US – Maersk, a global leader in shipping and logistics, is undertaking significant modifications to its Oceania-Americas service due to persistent climate and water challenges impacting the Panama Canal.
In an effort to ensure uninterrupted services, Maersk has opted to divide its Oceania-Americas service into two segments, avoiding the Panama Canal in favor of a land bridge solution.
Adapting to climate challenges
Facing ongoing climate and water-related issues at the Panama Canal, Maersk has proactively responded by restructuring its OC1 service, which operates between Oceania and the Americas.
The decision to cease transiting the Panama Canal and adopt a land bridge approach comes considering the Panama Canal Authority’s (ACP) necessity to curtail the number and weight of vessels navigating the canal.
“The Panama Canal Authority (ACP) has had to reduce the number and weight of vessels that can pass through the canal due to current and projected water levels in Gatun Lake,” explained Maersk.
“We continue to work closely with the ACP, adjusting our operations to fit these changes and making service alterations to minimize customer impact.”
Impact on operations and customer communication
Despite the ACP’s efforts to increase transit slots to 24 daily in January, a shift from the initially proposed reduction to 18 daily in February, the daily transits remain below the usual 36.
Draught restrictions further impede cargo capacity, with potential for additional constraints during Panama’s dry season from late December to April.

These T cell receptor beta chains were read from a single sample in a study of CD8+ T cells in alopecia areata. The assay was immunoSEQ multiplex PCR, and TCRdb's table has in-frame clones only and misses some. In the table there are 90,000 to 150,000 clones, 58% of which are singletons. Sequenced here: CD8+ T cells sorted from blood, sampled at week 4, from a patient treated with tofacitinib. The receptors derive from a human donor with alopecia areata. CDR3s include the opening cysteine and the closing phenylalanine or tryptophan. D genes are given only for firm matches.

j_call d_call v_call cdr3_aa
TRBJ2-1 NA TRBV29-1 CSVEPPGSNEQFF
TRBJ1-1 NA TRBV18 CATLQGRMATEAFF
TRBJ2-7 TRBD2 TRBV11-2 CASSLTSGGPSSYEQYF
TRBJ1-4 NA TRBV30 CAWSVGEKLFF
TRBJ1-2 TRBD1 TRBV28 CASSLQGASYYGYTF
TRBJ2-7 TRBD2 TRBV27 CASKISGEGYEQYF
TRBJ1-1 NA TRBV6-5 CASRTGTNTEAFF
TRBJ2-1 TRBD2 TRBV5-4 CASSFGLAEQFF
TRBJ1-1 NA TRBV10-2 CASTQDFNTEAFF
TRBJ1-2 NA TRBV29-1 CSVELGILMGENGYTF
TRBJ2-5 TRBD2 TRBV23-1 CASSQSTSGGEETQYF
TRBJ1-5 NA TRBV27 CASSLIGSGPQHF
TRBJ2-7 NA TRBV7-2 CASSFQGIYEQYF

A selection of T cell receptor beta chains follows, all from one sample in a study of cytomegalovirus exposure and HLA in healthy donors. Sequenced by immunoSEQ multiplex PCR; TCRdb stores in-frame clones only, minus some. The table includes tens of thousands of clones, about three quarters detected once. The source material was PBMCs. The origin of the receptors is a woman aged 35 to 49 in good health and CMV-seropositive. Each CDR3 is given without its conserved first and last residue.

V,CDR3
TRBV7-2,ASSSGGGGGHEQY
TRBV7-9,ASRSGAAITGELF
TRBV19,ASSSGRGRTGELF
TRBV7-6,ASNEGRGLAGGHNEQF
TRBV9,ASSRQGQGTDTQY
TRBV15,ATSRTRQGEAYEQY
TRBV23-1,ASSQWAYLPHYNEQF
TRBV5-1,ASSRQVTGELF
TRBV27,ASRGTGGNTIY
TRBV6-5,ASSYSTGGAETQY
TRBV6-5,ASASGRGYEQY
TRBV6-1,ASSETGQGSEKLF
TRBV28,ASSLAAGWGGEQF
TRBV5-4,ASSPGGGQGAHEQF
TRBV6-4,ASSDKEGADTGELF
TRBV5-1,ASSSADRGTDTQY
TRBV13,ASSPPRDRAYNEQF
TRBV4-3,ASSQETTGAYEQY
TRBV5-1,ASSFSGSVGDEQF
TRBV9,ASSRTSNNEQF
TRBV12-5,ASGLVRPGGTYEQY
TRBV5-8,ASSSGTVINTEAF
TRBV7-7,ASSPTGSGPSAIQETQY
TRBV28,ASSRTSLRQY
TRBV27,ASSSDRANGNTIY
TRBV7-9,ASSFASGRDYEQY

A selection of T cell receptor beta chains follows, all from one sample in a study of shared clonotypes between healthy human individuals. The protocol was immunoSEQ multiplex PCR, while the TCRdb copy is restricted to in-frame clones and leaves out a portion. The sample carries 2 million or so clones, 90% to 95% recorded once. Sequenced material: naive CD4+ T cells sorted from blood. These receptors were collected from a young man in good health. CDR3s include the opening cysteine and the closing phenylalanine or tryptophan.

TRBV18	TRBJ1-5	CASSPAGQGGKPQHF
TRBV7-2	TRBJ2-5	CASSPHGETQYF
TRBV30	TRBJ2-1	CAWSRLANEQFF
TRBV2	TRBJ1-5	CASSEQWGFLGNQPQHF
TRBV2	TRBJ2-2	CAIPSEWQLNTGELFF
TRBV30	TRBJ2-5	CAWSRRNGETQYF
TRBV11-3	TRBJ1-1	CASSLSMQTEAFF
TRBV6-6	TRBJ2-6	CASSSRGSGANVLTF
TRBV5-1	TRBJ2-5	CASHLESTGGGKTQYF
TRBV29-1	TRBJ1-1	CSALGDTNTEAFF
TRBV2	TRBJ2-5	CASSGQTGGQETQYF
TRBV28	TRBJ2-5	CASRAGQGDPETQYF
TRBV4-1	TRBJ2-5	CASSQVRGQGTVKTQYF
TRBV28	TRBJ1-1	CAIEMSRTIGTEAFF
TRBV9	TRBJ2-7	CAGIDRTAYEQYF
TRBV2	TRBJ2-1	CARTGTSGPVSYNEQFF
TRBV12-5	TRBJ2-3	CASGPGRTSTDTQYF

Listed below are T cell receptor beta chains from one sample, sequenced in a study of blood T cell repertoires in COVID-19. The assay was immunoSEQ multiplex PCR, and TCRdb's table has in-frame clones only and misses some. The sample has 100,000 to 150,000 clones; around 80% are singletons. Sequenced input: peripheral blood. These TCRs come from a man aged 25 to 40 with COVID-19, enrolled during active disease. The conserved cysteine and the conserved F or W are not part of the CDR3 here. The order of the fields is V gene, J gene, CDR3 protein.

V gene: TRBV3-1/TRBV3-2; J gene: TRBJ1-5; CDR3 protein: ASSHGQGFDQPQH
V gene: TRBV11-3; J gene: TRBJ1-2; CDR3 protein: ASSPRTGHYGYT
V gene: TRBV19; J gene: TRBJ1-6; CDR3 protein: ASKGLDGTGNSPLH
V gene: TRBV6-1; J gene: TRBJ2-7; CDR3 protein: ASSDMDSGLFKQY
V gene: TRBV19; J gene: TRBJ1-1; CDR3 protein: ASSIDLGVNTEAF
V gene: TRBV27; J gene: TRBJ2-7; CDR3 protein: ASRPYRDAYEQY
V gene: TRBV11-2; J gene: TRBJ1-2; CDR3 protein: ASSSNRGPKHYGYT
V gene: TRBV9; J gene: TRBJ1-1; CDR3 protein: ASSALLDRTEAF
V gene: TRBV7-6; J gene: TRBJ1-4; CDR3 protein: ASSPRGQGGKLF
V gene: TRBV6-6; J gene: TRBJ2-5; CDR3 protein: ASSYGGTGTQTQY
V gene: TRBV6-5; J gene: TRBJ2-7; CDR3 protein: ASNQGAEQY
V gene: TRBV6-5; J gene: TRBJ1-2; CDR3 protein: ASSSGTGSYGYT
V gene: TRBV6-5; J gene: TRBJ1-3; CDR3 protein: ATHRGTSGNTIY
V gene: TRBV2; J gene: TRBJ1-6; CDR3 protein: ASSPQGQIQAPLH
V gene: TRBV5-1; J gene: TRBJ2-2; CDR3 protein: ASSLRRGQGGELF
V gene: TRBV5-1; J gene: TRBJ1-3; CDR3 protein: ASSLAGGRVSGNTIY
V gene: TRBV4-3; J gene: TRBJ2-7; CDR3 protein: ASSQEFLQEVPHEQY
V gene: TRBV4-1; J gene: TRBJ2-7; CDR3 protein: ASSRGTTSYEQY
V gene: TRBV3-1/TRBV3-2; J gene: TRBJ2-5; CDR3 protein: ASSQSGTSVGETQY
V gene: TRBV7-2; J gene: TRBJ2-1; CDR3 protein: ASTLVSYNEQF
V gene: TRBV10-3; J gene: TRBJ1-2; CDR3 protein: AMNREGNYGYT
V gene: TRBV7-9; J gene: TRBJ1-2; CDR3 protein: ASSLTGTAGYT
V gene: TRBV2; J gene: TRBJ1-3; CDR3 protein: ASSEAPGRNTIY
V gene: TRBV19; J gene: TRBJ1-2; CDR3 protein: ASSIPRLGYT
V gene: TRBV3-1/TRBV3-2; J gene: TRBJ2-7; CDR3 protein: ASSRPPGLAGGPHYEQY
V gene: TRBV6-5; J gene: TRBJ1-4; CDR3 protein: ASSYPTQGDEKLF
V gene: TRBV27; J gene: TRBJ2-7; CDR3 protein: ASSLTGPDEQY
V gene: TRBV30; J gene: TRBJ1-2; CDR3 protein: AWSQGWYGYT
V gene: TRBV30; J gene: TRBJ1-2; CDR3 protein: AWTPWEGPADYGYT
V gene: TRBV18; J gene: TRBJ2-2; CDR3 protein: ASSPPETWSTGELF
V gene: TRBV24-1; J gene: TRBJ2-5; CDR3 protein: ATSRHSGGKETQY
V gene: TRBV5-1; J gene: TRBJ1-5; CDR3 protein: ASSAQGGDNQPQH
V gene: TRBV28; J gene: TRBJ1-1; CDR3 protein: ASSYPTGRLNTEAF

To navigate these challenges, Maersk has taken the bold step of rerouting vessels away from the Panama Canal.
Instead, a “land bridge” utilizing rail infrastructure will transport cargo across Panama’s 80 km width. This strategic move creates two distinct loops—one on the Pacific side and the other on the Atlantic side.
Operational details and future plans
The Pacific loop, turning at Balboa, Panama, will handle cargo destined for Latin America and North America, while picking up cargo for Australia and New Zealand. Simultaneously, the Atlantic loop will turn at Manzanillo, Panama, following a similar process.
In a commitment to maintaining comprehensive coverage, Maersk will continue operating the PANZ service from the US West Coast to Oceania.
Additionally, connections between Gulf ports and the OC1 service will be preserved. Maersk assures stakeholders that it remains closely engaged with the Panama Canal Authority, providing timely updates to keep customers informed.
Christopher Johnson, a maritime analyst, acknowledges the strategic approach: “Maersk’s decision to utilize a land bridge demonstrates their commitment to operational resilience and customer satisfaction in the face of dynamic challenges posed by the Panama Canal.”
As Maersk charts this course adjustment, the industry watches with keen interest, recognizing the necessity for adaptable strategies to navigate the evolving complexities of global shipping routes.
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